Category Archives: flowers

If you slow down long enough to consider why you do what you do, you’ll probably be amazed and disturbed at the same time. I’m reading a book that’s jerking me around like that, The Power of Habit. It’s delivering the one-two punch of amazement and disturbance. I was listening to an interview, recently, on one of those network morning talk segments that stirred my curiosity so much, I went straight to Amazon and ordered. I have a love/hate relationship with my new book.

What I’m learning is this; habit is established based on the craving for the end result more than the end result itself. This is fascinating and confusing at the same time. I’m fascinated because studies show the reason people habitually exercise is they crave the endorphins and other neurochemicals they get from the work out and the sense of accomplishment that comes when they’re cooling down. I’m confused because after I exercise, all I want to do is lie down and drink a big glass of sweet tea, which most likely cancels out all the calories I just burned. Forget the endorphin rush.

Exercise for me is driven more out of a burning sense of guilt than desire. I go in seasons of really committed or really full of excuses, one extreme or the other. A friend posted on Facebook the other day she started out her birthday with an eight mile run. My son Travis just shaved 13 minutes off his best half marathon time. Those two things alone raised my guilt level higher than the excuses.

I hadn’t laced up my walking shoes in a few weeks, ok, a few months, so I got them out. No sense of craving hit, but it was a beautiful day and I was looking forward to simply being outside. Where I live there’s barely 25 yards of flat ground which, in my sense of reasoning, is a logical excuse for not walking. However, for every uphill there is a downhill where I can regroup and stop gasping.

I was in a downhill-stop-panting phase when I noticed something unusual. I stopped. Growing out of the crack between the asphalt road and the concrete curb were two wild daisies. The strangest thing was there were no other daisies anywhere around. They were oddly out of place.

I took a picture, smiled and kept walking. I wondered how those flowers ever got there and how they managed to grow. More than likely bird poop deposited the seeds for them to get started and, even though they look delicate, they have enough gumption and grit to keep going.

This is what dawned on me while on my guilt induced walk: it doesn’t matter how you got there, or what you have to work with, do the best you can, with what you have, right where you are.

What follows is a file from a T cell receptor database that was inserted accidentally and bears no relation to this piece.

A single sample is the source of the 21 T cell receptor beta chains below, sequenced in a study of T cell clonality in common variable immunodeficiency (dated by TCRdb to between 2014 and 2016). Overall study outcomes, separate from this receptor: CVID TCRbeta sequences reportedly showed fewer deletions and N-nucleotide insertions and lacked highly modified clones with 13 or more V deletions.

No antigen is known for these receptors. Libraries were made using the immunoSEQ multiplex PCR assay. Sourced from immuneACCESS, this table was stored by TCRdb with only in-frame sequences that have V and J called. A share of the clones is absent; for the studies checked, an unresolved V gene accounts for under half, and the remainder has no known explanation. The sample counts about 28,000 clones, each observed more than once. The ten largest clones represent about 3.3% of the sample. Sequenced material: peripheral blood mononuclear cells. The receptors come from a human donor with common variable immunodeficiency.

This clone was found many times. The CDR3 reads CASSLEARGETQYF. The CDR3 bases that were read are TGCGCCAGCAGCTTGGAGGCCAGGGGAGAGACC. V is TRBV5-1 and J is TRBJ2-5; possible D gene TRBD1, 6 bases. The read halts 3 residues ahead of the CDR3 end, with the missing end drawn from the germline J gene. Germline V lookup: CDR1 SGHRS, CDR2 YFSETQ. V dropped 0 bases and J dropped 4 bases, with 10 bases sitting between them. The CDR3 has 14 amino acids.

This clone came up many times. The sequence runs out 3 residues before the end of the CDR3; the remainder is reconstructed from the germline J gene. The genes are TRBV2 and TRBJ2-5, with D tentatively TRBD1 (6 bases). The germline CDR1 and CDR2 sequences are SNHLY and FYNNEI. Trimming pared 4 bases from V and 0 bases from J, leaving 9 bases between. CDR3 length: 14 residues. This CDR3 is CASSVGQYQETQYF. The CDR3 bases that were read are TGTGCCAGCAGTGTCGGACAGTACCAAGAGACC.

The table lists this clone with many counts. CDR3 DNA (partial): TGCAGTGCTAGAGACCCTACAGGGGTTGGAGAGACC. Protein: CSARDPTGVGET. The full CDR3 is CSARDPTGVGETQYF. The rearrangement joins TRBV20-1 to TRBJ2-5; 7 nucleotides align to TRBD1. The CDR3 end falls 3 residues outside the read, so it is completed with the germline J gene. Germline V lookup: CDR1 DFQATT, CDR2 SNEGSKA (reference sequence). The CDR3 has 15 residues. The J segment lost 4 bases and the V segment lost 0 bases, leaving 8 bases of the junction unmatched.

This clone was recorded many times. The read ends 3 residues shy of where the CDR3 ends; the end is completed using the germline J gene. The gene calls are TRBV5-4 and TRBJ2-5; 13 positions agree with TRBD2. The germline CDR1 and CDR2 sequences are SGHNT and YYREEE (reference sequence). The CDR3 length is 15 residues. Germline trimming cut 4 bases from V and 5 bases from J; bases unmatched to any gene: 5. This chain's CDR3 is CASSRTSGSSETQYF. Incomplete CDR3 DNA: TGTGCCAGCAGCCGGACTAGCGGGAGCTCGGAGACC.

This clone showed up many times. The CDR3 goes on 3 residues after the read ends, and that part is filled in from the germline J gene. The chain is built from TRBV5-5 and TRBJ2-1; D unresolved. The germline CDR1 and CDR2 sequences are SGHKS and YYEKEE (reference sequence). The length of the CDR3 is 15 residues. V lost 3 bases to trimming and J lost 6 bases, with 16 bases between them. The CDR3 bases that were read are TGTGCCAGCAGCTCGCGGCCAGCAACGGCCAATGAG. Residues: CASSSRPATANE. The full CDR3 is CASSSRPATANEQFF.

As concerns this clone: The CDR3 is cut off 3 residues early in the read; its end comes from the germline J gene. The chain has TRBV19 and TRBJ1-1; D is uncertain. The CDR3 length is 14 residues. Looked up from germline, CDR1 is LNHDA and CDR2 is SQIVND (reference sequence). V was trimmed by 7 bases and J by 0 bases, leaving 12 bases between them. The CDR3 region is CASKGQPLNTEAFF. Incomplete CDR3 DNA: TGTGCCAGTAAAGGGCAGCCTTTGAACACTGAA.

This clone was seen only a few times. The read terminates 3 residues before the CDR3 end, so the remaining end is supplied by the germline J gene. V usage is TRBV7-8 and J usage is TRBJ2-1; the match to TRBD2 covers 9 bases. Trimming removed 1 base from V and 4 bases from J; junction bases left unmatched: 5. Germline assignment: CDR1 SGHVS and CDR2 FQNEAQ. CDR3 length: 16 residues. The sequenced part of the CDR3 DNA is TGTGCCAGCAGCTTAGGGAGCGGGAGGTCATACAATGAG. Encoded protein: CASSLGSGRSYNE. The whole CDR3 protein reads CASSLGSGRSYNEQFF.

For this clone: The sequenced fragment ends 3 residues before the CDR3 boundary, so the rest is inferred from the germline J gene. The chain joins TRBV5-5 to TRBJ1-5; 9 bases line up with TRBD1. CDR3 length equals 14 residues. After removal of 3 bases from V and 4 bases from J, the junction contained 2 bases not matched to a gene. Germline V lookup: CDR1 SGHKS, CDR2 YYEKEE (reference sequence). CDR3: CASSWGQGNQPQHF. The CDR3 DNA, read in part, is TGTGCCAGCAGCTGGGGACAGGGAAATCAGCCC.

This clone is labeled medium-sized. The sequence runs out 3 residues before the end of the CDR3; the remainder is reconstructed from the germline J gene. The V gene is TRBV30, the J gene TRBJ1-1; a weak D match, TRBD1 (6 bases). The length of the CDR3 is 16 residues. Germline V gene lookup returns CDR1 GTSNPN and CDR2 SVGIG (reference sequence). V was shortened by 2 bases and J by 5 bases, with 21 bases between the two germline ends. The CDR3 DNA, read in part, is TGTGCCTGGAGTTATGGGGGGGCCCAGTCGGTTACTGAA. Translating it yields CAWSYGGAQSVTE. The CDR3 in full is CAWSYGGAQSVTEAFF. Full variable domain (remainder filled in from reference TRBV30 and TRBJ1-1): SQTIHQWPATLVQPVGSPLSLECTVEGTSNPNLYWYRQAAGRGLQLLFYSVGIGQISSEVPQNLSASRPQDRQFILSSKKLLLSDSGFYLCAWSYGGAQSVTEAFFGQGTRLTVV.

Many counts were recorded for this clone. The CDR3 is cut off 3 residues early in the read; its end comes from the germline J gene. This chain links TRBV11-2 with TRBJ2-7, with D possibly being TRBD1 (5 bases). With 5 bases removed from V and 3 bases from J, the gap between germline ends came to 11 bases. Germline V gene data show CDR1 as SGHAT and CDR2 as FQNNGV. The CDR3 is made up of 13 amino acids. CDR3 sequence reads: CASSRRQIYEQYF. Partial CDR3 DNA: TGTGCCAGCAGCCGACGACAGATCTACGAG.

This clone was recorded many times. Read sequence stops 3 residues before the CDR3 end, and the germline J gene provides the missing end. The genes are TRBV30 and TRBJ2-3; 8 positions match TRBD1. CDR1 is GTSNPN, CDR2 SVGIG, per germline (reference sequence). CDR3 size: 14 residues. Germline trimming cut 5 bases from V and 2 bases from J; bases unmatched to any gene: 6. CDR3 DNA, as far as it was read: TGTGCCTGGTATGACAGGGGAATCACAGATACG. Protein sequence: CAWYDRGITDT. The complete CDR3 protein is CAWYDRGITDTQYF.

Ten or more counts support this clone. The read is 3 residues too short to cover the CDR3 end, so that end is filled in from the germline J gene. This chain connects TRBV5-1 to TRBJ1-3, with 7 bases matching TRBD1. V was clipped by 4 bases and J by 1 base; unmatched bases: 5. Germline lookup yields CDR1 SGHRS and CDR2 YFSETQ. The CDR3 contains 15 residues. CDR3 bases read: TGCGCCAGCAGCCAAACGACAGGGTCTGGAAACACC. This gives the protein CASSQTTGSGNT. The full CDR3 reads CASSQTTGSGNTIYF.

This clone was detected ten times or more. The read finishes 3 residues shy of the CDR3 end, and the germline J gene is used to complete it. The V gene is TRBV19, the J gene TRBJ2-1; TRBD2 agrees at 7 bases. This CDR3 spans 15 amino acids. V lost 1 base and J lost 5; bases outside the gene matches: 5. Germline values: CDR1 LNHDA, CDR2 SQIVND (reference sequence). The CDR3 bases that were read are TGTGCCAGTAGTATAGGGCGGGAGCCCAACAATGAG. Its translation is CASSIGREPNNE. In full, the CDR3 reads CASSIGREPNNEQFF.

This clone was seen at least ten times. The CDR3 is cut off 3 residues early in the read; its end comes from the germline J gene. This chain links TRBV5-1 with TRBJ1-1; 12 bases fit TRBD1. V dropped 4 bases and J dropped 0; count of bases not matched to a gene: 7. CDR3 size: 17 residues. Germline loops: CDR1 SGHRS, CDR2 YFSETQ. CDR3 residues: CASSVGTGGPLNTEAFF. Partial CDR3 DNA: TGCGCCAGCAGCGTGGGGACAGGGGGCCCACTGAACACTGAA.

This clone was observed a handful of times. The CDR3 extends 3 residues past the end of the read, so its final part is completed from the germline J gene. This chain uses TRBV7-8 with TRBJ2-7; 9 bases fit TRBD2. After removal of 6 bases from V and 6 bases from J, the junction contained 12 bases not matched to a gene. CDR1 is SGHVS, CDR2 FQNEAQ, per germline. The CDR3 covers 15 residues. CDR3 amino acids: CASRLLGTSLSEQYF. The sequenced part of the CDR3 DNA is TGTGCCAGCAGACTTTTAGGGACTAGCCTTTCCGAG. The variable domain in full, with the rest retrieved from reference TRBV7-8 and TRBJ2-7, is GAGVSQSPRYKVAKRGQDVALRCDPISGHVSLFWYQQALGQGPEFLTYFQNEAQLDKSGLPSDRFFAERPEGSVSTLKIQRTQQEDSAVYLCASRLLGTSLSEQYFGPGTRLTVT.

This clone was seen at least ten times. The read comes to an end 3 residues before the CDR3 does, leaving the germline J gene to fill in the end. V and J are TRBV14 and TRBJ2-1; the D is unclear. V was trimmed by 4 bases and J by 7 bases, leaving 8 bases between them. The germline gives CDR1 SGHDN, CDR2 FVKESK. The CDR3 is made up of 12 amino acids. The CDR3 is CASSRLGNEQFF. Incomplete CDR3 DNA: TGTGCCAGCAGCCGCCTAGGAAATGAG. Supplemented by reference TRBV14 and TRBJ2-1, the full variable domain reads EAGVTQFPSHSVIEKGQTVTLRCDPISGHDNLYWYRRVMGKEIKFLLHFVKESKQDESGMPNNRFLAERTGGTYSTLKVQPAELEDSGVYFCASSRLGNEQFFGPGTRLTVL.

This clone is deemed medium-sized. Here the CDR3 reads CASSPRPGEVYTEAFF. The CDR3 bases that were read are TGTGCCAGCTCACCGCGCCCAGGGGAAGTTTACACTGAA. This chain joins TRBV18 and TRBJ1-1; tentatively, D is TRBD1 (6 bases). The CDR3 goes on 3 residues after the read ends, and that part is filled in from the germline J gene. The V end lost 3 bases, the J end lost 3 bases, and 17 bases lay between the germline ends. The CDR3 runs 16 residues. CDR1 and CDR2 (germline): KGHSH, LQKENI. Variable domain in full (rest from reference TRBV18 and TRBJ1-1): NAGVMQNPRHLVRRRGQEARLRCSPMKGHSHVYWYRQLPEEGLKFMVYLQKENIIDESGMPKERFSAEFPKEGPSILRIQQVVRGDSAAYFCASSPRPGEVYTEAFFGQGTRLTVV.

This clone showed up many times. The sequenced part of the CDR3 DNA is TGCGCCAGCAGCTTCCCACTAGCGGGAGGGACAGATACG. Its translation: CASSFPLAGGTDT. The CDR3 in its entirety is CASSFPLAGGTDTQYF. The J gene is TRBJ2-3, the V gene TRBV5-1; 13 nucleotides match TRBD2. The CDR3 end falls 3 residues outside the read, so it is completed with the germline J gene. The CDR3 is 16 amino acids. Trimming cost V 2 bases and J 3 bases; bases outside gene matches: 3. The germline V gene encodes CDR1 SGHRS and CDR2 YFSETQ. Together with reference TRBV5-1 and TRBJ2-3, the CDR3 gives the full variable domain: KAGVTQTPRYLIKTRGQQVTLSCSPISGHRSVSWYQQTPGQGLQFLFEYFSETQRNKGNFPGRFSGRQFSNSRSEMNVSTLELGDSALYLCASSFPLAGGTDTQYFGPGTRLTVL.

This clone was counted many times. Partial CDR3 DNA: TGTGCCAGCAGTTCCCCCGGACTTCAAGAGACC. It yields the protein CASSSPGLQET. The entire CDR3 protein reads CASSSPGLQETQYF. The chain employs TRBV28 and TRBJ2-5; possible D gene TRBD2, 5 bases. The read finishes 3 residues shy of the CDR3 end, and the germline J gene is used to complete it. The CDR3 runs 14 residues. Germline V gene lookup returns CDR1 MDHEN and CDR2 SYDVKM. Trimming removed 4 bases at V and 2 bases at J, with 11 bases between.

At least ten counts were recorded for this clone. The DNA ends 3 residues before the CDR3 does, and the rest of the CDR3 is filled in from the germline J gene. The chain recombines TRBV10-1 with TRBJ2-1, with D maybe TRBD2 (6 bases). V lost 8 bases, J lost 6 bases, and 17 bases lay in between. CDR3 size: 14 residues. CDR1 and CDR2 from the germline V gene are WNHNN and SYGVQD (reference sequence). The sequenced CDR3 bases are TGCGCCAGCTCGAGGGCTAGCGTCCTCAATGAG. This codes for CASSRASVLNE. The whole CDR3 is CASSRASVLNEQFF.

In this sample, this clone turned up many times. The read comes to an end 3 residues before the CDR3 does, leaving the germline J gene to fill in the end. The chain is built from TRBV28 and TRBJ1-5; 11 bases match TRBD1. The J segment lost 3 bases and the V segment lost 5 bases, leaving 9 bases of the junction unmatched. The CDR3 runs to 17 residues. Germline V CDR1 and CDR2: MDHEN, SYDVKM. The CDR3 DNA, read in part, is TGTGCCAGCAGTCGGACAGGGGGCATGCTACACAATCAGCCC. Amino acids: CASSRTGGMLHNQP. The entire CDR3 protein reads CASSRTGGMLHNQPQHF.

A habit established by an endorphin rush or not, I should keep on walking. There’s a lot to learn out there.



I know spring’s official date was March 20th and Easter has come and gone and according to the fashion rules of the 1960s it’s now OK to wear white shoes. But for me, until I plant flowers, it’s not really spring. So instead of cleaning out my kitchen cabinets as I had originally planned, yesterday I planted flowers.

Every year when I dig in the dirt I think of my friend Pardner. Pardner lived to celebrate her 100th birthday and was one of the smartest women ever. She planted and cared for the thousands of flowers at the summer camp where we worked for 20 years. When I met Pardner she was planting and watering and I was young and curious. Her flowerbeds were stunning so I asked one day what her tricks were for a green thumb.

Wise people are usually generous in sharing the knowledge they’ve collected through the years. We just fail to ask questions. I sat down on a rock to listen. Her long answer reminded me of asking my grandmother how to make her Thanksgiving dressing; add sage until you can smell it.

Then she stopped digging, brushed a wild strand of hair out of her eyes and said, “It all really boils down to just a few things. Always pinch off the bottom of the roots when you take the plant out of the container.” I don’t know why, because I never asked. I should have. “Put water in the hole before you put the plant in the dirt and water every day unless it rains. Oh, and pinch off the dead heads. That’s all you need to remember, Dah’lin.” When she smiled her eyes crinkled.

I’ve always followed Pardner’s advice and my flowers last until the first frost every year.

There’s something so organic about planting flowers, like it’s something we’re all supposed to do. Digging in the dirt and getting messy and soggy is therapeutic in an odd sort of a way. It’s as if you are doing something not only for yourself, but for others to enjoy too.

It’s officially spring because the flowers are planted. Now I’ll have to find my white shoes.